Daisaku Ikeda was born on January 2, 1928 in Tokyo, Japan during a time of mass militarization within his home country. At a young age, Ikeda experienced stories of horrific treatment of the Chinese by Japanese soldiers by one of his older brothers. As well, he experienced first hand the bomb raiding of Tokyo during World War II, which resulted in the killing of 100,000 people and the destruction of his home twice. Through these series of events, young Ikeda grew resentment towards conflict, and developed a constant curiosity to find answers to the ills of life and spiritual weakness that plagued his people. He would read as much philosophical works to find answers to these questions.
After the war ended, Ikeda found his way to a speech given by his future mentor Josei Toda, the leader of Sokka Gakkai, a Buddhist-inspired civil organization. Ikeda, who grew a distrust in religious rhetoric, was convinced by Toda’s messages; Toda himself had an ethos in Ikeda’s eyes as he was one who had strong convictions of his beliefs, convictions which lead to his arrest for antagonizing Japan’s military policies in previous years. Ikeda decided to take mentorship under Toda and joined Sokka Gakkai in 1947. Ikeda was a strong proponent of Toda’s vision and aided him until his death in 1960.
By then, Ikeda helped recruit more than 750,000 members to Soka Gaikkai and then became the succeeding president. Ikeda did not stop expanding his and Toda’s Buddhism-inspired civil peace vision in Japan; in the succeeding years Ikeda went abroad. Whereas he recruited members worldwide in over 190 countries and opened up schools, not only in Japan, but in America—including the Soka University of America in California. As well, Ikeda founded many research institutions such as Boston Research for the 21st century and the Institute of Oriental Philosophy.. These schools and research initiatives were (and still are) intended to promote a more humanistic approach to education and coexistence between all peoples.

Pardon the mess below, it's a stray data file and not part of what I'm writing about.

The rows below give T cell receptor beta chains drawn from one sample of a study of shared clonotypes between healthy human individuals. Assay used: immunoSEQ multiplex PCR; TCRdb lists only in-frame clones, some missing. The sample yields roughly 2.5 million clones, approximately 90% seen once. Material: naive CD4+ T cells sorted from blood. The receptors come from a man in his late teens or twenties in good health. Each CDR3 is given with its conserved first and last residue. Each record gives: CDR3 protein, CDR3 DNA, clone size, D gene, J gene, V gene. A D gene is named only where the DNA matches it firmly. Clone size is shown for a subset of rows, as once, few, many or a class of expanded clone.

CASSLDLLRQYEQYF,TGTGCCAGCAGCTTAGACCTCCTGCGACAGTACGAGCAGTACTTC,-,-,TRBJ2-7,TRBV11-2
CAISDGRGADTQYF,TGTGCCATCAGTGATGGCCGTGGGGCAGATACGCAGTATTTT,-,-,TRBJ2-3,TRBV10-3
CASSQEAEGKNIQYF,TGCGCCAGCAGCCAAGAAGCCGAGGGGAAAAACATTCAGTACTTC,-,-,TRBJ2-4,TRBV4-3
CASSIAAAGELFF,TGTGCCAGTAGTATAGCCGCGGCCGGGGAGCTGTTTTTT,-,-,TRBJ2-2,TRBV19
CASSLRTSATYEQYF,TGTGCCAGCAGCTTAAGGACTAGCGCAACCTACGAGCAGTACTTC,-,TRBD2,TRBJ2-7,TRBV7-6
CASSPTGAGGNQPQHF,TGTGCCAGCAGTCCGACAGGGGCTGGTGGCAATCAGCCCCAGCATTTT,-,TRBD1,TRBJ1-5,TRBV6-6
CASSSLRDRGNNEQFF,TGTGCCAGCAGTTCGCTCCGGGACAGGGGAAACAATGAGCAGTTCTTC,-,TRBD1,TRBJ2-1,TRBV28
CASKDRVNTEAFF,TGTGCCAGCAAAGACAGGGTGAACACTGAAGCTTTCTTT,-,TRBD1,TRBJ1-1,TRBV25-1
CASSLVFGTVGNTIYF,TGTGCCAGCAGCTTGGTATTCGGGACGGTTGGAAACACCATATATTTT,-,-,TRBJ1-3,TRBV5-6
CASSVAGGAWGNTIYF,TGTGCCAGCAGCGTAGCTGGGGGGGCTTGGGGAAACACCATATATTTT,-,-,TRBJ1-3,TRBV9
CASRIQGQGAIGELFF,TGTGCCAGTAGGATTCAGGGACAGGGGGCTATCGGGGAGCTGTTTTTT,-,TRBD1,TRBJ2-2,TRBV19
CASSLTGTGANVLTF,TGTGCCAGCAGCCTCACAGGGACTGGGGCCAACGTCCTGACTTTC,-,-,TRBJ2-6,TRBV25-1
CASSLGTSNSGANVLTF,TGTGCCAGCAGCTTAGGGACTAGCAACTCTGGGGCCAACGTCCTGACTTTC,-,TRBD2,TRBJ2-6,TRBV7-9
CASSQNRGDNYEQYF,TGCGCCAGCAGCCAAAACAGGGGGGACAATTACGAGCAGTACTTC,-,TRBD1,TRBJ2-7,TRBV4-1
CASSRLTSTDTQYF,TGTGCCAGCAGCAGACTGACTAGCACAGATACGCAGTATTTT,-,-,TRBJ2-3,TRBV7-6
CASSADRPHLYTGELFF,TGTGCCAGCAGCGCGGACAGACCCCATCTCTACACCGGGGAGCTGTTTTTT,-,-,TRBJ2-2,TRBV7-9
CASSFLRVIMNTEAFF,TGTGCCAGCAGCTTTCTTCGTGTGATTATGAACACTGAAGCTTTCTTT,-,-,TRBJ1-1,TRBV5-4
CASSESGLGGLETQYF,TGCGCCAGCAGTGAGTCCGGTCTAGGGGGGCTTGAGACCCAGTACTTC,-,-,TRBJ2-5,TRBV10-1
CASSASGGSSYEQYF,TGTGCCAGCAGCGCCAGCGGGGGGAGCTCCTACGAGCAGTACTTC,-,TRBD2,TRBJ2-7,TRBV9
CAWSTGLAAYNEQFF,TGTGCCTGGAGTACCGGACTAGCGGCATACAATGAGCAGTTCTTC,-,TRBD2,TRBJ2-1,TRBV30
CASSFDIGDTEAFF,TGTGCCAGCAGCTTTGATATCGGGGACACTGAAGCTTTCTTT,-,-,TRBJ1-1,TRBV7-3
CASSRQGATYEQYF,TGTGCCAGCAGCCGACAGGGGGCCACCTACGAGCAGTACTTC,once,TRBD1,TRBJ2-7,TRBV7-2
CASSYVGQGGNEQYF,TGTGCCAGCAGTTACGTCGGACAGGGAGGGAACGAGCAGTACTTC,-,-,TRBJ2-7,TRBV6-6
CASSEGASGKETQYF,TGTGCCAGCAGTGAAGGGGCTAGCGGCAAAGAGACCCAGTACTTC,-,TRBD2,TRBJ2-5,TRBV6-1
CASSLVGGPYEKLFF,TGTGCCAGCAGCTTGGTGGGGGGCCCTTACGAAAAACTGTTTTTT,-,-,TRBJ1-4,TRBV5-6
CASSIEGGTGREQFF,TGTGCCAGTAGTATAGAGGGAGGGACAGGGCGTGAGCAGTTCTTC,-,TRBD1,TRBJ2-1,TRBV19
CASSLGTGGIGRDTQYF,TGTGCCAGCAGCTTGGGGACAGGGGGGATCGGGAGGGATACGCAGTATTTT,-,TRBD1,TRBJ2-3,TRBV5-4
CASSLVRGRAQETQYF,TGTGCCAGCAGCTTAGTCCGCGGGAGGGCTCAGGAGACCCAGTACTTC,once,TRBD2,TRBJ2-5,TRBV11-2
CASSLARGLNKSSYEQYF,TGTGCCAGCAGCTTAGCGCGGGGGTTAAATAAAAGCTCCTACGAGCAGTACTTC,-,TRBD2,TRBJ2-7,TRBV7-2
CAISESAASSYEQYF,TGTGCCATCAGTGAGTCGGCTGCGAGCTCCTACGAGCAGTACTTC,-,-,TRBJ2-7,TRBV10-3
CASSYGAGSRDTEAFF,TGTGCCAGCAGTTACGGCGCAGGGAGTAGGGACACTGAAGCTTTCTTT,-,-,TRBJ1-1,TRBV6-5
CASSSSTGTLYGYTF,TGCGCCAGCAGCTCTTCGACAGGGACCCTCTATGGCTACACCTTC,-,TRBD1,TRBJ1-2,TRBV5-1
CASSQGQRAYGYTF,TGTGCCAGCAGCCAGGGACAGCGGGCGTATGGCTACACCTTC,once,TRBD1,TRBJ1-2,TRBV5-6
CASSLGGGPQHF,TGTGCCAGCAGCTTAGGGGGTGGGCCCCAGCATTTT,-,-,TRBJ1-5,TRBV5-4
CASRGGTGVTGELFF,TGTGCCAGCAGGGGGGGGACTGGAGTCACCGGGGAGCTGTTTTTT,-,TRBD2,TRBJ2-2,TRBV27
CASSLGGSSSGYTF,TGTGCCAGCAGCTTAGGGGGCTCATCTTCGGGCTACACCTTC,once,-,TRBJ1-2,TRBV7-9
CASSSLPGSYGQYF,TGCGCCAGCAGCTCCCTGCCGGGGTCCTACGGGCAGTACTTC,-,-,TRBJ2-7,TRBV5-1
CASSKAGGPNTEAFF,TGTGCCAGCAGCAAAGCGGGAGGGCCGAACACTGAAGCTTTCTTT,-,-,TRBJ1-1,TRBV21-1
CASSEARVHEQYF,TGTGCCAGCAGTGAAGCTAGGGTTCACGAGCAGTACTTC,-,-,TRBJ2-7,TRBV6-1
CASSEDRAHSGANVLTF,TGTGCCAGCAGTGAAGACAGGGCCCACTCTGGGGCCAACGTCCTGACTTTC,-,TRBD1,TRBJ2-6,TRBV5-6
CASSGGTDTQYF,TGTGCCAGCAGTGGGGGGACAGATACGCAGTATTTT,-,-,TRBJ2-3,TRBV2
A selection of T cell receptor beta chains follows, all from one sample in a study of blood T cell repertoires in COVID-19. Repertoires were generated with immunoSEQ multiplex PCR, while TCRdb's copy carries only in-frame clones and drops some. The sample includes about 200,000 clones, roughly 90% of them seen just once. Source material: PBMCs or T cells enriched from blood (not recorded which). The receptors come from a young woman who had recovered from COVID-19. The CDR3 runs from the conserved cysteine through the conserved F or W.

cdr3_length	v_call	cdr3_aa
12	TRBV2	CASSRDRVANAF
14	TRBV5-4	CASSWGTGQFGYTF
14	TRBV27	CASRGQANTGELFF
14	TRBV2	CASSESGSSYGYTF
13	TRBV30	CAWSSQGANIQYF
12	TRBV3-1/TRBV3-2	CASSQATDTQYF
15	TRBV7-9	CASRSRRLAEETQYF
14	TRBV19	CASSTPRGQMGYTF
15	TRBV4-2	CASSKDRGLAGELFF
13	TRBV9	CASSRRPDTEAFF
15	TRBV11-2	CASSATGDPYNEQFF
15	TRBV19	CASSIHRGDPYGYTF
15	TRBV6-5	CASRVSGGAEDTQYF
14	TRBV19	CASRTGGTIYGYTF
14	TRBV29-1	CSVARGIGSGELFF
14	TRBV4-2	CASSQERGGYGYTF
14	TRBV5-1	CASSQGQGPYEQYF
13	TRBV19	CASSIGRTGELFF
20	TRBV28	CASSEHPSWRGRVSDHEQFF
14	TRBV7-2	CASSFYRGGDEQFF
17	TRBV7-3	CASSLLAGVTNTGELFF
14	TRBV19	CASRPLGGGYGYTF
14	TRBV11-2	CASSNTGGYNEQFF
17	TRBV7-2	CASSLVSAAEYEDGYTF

Ikeda himself has done much personal work towards bringing peace around the world. During the1970’s, Ikeda met with leaders of China, Soviet Russia, and the United States with the intentions of preventing conflicts and a potential nuclear war. During the 1980’s, Ikeda wrote proposals to better United Nations initiatives. Moreover, Ikeda has given lecture worldwide to promote conflict avoidance, human development, and nuclear weapon abolishment, to name a few. He has further worked with many universities to promote cultural and educational exchanges around the world.
Ikeda has recruited over 12 million members across the globe and has headed the largest ever Buddhism-inspired civil organization under his vision of peace and prosperity of all peoples—as well as a beacon of his mentor Toda’s vision of bettering the world. Moreover, he has established numerous educational institutions and he has written volumes after volumes of works. Ikeda has worked with leaders worldwide to achieve the goals of peaceful human development and has received hundreds of honorary doctorate and professorship awards from universities in many nations. Currently, Ikeda lives with his wife and two children in Tokyo.